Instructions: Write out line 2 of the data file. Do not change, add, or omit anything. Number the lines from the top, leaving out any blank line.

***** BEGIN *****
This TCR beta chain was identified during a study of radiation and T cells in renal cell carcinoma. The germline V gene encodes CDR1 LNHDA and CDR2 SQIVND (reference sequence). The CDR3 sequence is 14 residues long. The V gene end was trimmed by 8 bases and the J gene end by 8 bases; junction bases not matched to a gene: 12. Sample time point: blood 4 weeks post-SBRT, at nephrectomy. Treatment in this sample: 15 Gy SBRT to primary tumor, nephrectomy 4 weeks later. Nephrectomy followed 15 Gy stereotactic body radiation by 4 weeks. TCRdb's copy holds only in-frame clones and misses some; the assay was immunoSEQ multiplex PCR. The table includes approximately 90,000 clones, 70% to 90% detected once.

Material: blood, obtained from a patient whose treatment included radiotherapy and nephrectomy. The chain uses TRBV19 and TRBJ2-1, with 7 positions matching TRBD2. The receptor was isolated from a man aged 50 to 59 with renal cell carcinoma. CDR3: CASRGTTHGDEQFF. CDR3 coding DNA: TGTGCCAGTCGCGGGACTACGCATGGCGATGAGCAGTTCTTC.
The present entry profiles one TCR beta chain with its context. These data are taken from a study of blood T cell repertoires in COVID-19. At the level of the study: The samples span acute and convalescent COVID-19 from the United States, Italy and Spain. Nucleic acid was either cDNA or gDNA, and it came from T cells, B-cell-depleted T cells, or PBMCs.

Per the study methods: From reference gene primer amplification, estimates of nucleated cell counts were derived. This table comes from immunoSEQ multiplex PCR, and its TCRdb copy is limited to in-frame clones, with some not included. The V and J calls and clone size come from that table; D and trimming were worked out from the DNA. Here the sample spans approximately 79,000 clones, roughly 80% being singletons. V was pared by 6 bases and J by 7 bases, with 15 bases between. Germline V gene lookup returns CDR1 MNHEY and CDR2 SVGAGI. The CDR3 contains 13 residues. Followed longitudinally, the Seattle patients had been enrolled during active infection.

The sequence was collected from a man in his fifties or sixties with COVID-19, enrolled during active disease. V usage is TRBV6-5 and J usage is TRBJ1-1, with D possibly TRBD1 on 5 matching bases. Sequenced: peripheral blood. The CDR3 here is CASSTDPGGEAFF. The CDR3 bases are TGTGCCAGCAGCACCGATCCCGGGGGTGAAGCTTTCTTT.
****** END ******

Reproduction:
Material: blood, obtained from a patient whose treatment included radiotherapy and nephrectomy. The chain uses TRBV19 and TRBJ2-1, with 7 positions matching TRBD2. The receptor was isolated from a man aged 50 to 59 with renal cell carcinoma. CDR3: CASRGTTHGDEQFF. CDR3 coding DNA: TGTGCCAGTCGCGGGACTACGCATGGCGATGAGCAGTTCTTC.